Not quite nine years ago Neil Armstrong set foot on the moon and ushered in a new era. Little did he know what he was doing for popular music. On small step for man, one giant leap for rock'n'roll.

Since the '70s, rock has nurtured a small but influential subset called "space rock" that is only now coming to full fruition. It doesn't have its own section at Korvettes, nor is it always discernible from "electronic music" or "classical rock," but a flurry of recent releases shows it's here and growing.

Space rock is recognizable by its heavy use of synthesizers and lyrics that sometimes stretch the bounds of secular comprehension. It concentrates on sound, and the cosmic texture of the compositions has the same feel as a good episode of "Star Trek."

That deep, enveloping sound is nothing new. Todd Rundgren put some on his early Nazz albums and experimented with it in the studio with varying degrees of success. King Crimson's "In the Court of the Crimson King" often took on a spaceflight tranquility, and bands like Yes; Emerson, Lake and Palmer; and Genesis blended machines and instruments for fuller resonance.

Later, German bands like Kraftwerk and Tangerine Dream, Dutch groups Focus and Passport, and individual innovators like Brian Eno took the effects a step further, with almost totally electronic music; Eno even devised an entirely new system of producing recorded sound that David Bowie used on "Low" and "Heroes." Those extremes hav yet to catch on commercially, and the trend seems to be toward a more accessible mix of nebulous and pipular.

That mix is apparent on "U.K.," the selftitled debut album from a new band peopled by four certified musical astronauts. Eddie Jobson (electric violin, keyboards and electronics - ex-Roxy Music), John Wetton (voice and bass - ex-King Crimson), Allan Holdsworth (guitars - ex-Soft Machine) and Bill Bruford (kit drums and percussion - ex-Yes) are not to be confused with U.K. Squeeze, a British punk bank; U.K.'s music is about as far from punk as you can get.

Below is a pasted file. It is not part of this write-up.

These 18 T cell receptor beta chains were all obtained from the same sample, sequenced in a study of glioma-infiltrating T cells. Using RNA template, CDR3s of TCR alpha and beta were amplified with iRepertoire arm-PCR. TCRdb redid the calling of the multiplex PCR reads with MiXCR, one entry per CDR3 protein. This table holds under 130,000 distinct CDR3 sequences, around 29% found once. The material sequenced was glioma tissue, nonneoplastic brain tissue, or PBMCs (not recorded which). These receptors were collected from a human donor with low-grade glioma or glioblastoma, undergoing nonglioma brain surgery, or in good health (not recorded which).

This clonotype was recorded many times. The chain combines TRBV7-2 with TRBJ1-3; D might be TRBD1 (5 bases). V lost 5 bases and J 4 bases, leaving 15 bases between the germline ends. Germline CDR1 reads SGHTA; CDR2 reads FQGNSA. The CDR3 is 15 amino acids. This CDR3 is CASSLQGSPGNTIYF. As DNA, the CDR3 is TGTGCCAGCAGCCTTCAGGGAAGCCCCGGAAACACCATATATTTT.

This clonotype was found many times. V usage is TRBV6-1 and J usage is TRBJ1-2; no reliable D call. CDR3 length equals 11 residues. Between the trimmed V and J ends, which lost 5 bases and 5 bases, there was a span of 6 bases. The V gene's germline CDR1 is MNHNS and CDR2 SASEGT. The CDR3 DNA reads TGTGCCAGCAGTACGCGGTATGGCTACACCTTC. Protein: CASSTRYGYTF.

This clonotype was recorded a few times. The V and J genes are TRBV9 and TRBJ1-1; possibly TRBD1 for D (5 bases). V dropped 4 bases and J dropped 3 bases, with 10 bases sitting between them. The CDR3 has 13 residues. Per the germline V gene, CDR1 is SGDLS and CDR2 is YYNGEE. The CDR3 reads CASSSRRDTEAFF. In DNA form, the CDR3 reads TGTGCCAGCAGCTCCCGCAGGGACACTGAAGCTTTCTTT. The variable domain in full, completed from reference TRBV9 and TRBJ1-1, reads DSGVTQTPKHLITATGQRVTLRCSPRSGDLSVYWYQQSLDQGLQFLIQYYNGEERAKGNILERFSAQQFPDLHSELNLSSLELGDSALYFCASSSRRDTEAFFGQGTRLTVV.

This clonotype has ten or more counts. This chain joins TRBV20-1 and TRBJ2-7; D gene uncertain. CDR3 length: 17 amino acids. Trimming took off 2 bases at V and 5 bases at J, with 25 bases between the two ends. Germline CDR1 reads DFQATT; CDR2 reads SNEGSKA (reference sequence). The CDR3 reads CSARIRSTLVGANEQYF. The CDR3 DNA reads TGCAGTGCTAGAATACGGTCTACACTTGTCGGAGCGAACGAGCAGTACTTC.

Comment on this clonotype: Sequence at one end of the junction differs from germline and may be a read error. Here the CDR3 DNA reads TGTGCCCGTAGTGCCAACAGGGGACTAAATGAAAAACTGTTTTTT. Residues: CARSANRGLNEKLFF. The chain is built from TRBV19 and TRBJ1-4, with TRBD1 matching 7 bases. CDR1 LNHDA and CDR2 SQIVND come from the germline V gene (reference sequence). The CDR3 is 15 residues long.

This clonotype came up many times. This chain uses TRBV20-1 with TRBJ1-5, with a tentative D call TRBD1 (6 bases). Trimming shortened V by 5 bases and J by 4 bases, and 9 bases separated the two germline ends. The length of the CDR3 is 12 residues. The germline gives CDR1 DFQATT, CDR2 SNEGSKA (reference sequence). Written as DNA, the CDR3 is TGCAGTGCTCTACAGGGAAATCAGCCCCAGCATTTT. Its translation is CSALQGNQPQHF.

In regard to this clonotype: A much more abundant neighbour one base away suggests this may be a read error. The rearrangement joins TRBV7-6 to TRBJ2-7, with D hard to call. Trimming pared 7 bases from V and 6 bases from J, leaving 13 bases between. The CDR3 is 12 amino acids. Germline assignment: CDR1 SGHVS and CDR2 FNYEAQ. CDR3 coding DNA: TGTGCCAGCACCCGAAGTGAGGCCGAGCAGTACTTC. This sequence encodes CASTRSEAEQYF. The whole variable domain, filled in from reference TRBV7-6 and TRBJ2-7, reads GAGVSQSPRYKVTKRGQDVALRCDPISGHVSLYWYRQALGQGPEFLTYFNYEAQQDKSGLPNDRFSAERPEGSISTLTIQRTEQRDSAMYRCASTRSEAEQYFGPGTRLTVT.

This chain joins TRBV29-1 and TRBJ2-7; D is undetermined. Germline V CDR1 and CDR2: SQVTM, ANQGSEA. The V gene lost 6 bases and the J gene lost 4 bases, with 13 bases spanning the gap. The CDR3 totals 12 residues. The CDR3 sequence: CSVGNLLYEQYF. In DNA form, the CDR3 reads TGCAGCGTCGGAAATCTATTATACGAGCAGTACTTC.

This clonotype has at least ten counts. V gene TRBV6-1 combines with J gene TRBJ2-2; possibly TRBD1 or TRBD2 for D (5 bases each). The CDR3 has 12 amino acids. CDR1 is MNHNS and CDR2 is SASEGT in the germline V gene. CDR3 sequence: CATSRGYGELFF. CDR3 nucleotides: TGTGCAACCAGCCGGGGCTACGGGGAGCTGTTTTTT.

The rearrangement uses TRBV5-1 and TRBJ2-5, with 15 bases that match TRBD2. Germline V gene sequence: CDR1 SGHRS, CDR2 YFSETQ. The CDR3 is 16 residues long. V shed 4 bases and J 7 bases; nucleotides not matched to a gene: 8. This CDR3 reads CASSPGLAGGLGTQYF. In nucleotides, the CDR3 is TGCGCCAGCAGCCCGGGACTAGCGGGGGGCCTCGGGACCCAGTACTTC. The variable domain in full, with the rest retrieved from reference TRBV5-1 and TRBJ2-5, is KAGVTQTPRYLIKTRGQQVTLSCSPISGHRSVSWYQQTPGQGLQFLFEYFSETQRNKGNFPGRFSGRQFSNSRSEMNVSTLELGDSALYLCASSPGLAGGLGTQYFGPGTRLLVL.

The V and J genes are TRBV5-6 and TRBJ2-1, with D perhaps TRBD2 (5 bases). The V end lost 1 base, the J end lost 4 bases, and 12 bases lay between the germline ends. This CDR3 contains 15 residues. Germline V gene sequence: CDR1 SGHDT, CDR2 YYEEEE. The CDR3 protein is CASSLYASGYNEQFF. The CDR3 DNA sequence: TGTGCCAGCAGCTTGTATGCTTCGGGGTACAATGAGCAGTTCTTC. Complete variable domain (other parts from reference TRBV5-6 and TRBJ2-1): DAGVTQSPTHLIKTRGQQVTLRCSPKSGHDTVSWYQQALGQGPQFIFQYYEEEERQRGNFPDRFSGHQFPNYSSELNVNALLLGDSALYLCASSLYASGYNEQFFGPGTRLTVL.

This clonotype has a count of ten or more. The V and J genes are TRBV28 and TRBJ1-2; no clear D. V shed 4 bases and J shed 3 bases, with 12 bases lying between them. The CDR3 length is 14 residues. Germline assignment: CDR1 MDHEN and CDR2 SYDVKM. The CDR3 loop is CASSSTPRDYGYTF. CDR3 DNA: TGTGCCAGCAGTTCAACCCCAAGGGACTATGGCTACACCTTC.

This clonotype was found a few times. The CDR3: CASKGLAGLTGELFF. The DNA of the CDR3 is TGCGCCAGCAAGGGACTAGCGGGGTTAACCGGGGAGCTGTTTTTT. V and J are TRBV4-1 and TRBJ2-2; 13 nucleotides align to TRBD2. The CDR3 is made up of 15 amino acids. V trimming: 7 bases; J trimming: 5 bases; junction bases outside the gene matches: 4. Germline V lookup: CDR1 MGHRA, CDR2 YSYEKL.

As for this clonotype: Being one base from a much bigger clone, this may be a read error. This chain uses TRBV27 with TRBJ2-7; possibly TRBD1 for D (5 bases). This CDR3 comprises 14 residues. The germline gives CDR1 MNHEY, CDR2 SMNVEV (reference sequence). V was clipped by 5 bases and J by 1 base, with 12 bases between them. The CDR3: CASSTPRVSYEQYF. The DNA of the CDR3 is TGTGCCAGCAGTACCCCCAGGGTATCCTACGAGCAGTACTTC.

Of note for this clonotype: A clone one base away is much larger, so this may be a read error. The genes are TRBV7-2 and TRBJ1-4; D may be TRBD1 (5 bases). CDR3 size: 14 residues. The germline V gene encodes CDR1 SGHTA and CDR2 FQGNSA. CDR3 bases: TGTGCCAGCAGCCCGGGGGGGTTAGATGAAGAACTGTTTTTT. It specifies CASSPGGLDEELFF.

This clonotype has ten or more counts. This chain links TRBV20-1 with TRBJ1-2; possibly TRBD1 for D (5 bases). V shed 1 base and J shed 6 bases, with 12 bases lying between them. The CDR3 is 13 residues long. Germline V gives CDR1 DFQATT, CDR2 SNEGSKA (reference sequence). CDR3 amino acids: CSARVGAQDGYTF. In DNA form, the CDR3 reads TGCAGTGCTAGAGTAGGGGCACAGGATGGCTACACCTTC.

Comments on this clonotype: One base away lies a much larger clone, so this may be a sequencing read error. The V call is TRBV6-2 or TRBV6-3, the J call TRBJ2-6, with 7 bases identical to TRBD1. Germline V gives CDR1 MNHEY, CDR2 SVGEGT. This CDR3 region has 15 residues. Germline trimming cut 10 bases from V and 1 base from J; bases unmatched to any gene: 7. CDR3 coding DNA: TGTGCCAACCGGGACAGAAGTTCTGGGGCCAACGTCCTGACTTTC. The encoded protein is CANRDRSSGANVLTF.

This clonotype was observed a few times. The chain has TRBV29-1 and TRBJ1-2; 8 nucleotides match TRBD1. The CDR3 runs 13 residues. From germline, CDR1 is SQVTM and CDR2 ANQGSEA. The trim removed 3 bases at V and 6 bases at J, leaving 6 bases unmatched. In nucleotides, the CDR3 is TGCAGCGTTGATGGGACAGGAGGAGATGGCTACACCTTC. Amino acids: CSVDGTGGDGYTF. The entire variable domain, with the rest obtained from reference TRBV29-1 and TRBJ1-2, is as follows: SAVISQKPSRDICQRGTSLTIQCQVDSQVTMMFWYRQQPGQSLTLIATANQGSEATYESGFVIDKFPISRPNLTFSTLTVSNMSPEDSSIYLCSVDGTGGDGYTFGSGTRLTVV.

Wetton's vocals are, not surprisingly, reminiscent of early King Crimson (Wetton was late King Crimson), and Jobson and Holdsworth produce a compelling blend of tones and colors. U.K. doesn't let its gimmickry get out of control and its pretension level - always a concern in this type of music - stays well below annoyance.

Roxy Music always mixed electricity with eccentricity, and it was guitarist Phil Manzanera who provided the power behind Bryan Ferry's quirky suaveness. Now Manzanera has formed 801 and almost simultaneously released two albums: "801 Live" and "801/Listen Now," a studio effort. "801 Live" concentrates more on arrangements than "801/Listen Now," primarily because Simon Ainley is a far stronger vocalist than anyone on the live set. "801 Live," though, features some remarkable synthesizer work by Brian Eno and Manzanera's own guitar is tastefully bizarre. The studio piece presents straight-ahead rock with shimmering harmonies and pulsing electronic backdrops. "801 Live" uses fewer people and more extended instrumental experimentation. The two albums cover 1975 through 1977 and range from the eerie lives strains of "Lagrina" to the near pop-single catchiness of "Flight 19." Like space itself, Phil Manzanera and 801 have infinite possibilities.

Speaking of space, "Go Live in Paris" is a two-record documentation of Stomu Yamashta's first major concert. Yamashta, one of music's true space captains, set his native Japan on its ear with his wild "classical" pieces and then loosed Go, his percussion-crazed jazz/rock fusion band, on the masses. This 1976 performance marked Go's first mass exposure and was carried on syndicated radio programs throughout America.

Vocalist Stevie Winwood is haunting as ever on "Crossing the Line" and "Winner/Loser," but Go is Yamashta's band and this is Yamashta's album. Klaus Schulze's synthesizers alternately mesh and mash with the guitars of Pat Thrall and guest Al Di-Meola. Yamashta's percussion plays off Michael Shrieve's drums and you sometimes feel caught in an intergalactic crossfire. Still, Yamashta can be gentle ("Solitude") and his titles ("Space Song," "Stellar," "Space Requiem") suggest worlds beyond our own, described in the flow of his music.

Other recent products also suggest that the universe is expanding. Pink Floyd's David Gilmour and U.K.'s Bill Bruford have their first solo albums. Two space-rock artists who have already achieved a modicum of mass acceptance - Alan Parsons and Peter Gabriel - recently marketed new records, as did Brian Eno and Genesis alumni Steve Hackett and Anthony Phillips. Genesis itself is bigger now than ever, and the latest albums by Yes and Emerson, Lake and Palmer sold well enough to show that their popularity hasn't waned. All in all, it doesn't seem far-fetched that, before long, the space shuttle will be a new dance.